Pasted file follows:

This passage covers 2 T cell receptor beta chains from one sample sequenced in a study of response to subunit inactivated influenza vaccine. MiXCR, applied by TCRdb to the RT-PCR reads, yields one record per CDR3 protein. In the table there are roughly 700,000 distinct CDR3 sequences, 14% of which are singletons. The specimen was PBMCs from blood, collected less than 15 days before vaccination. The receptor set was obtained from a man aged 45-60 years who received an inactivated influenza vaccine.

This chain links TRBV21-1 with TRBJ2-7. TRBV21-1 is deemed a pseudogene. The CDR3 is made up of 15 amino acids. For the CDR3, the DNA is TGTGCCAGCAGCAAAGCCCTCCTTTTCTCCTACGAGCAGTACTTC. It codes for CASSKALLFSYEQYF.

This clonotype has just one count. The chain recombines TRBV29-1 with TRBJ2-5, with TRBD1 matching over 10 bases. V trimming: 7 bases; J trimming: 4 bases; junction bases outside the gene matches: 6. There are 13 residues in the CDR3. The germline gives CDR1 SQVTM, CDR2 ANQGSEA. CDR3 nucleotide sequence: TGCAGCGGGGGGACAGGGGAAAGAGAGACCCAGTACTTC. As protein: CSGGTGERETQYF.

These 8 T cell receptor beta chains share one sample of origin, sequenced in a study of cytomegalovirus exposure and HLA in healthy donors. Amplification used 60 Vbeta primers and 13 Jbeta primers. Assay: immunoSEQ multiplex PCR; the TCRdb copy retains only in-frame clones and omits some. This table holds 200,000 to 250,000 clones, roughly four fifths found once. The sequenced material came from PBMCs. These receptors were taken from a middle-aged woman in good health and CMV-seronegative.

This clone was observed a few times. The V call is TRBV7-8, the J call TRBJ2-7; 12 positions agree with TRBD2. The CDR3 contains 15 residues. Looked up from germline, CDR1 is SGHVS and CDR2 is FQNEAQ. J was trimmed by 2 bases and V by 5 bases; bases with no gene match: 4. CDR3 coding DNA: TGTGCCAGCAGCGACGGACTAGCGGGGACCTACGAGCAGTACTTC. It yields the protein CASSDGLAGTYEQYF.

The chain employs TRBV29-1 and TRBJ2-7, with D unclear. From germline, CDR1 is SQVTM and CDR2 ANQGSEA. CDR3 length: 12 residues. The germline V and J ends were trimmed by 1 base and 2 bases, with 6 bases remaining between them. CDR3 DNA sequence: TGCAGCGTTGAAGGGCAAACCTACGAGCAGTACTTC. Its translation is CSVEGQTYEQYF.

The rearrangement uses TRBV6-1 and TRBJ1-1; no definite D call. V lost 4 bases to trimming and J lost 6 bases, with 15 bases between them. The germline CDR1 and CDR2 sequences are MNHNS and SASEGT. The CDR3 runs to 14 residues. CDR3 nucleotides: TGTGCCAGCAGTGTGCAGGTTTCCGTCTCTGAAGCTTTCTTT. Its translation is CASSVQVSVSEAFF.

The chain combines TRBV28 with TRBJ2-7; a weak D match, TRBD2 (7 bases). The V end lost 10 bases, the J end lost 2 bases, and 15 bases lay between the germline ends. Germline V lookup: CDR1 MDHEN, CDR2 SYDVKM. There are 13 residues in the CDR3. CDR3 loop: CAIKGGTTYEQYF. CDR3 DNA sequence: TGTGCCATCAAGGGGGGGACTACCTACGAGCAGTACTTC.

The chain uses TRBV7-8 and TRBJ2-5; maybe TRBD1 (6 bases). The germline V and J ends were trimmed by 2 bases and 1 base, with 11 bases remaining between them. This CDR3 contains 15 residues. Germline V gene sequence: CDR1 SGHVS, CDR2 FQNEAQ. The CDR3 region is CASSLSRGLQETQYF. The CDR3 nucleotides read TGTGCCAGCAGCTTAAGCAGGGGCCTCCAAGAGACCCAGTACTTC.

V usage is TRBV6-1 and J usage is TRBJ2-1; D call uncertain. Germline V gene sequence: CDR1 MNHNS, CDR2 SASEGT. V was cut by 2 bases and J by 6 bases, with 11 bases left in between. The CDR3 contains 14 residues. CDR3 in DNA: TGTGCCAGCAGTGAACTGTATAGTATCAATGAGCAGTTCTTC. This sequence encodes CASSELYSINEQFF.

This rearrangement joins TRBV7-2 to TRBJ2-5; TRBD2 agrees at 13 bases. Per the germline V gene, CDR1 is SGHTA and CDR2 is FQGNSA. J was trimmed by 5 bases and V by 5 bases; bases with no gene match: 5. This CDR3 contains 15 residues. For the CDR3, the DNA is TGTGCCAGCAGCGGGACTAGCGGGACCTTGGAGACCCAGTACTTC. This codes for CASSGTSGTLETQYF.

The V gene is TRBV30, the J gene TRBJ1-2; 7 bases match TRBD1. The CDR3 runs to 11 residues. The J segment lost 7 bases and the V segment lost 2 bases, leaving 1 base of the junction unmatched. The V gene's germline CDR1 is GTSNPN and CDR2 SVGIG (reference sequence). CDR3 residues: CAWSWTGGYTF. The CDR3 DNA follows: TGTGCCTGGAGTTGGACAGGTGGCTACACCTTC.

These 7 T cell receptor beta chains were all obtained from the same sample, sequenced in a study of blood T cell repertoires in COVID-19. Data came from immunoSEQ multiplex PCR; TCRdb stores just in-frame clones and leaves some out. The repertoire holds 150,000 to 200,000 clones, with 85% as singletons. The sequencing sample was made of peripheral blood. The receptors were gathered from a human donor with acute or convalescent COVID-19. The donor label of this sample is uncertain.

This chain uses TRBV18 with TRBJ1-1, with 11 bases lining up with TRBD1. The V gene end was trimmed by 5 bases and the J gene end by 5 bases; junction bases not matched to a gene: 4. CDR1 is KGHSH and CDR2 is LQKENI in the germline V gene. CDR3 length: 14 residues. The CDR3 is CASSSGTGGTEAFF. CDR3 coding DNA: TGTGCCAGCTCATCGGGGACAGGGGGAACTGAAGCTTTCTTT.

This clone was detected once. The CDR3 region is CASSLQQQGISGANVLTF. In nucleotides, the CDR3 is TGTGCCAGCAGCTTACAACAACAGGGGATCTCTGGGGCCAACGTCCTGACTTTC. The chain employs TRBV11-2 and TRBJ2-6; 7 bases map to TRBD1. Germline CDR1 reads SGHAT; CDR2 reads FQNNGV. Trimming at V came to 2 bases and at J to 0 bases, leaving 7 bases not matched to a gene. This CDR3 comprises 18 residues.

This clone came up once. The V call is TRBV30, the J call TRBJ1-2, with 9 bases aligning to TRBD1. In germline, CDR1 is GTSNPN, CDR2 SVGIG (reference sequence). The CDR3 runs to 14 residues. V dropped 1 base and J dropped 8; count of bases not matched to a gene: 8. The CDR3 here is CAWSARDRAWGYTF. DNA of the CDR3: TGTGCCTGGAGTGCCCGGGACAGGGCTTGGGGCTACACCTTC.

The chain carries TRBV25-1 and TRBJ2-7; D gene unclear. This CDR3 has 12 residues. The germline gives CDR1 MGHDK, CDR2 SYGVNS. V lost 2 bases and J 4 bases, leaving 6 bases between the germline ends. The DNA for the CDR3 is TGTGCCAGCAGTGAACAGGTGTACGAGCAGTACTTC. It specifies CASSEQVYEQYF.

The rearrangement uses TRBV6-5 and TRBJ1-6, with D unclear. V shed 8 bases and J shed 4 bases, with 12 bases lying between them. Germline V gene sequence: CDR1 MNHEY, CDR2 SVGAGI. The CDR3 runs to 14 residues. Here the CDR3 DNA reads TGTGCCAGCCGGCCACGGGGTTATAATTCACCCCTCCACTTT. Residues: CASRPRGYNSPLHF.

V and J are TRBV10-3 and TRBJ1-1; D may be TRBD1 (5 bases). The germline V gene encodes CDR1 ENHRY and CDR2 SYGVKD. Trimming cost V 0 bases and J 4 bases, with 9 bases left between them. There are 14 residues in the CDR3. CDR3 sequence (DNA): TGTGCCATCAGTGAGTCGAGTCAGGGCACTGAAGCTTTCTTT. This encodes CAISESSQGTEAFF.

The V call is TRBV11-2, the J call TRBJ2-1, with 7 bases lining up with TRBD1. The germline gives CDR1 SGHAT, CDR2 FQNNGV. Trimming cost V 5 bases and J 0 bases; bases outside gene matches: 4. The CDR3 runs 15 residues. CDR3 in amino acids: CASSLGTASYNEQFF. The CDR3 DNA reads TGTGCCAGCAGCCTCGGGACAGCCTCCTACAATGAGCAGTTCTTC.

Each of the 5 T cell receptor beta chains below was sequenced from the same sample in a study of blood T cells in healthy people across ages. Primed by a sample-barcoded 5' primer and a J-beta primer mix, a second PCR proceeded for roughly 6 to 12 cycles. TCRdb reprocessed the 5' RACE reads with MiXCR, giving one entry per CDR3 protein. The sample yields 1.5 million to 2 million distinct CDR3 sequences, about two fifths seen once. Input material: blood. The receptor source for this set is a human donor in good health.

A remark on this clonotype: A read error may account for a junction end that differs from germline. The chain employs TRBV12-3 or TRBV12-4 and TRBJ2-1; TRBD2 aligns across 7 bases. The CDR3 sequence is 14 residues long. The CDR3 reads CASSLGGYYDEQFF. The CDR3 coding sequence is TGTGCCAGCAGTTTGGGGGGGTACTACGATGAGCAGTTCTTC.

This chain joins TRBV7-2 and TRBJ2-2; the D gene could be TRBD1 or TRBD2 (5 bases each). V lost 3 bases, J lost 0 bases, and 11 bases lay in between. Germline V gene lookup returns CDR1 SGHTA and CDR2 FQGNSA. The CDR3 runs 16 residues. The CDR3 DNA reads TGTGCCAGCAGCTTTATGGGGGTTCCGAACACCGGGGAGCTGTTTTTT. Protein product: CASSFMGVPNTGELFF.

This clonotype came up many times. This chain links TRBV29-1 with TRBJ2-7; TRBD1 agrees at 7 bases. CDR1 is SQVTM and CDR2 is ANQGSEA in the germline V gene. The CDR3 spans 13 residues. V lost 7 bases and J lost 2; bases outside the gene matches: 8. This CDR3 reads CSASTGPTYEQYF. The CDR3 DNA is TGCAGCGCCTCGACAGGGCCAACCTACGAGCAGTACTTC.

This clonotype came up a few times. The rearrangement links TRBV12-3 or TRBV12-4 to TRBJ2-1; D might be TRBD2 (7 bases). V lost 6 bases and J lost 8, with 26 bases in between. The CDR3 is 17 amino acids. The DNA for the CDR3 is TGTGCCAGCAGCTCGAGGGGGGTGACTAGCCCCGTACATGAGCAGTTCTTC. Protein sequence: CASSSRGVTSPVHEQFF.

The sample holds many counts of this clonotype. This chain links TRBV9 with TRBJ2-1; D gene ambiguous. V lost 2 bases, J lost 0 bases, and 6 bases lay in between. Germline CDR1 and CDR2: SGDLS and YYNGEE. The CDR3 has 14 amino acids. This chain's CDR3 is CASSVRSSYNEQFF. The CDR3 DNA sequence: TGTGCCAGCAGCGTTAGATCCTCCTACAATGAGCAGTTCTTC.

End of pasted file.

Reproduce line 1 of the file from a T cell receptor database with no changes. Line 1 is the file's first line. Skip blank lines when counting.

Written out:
This passage covers 2 T cell receptor beta chains from one sample sequenced in a study of response to subunit inactivated influenza vaccine. MiXCR, applied by TCRdb to the RT-PCR reads, yields one record per CDR3 protein. In the table there are roughly 700,000 distinct CDR3 sequences, 14% of which are singletons. The specimen was PBMCs from blood, collected less than 15 days before vaccination. The receptor set was obtained from a man aged 45-60 years who received an inactivated influenza vaccine.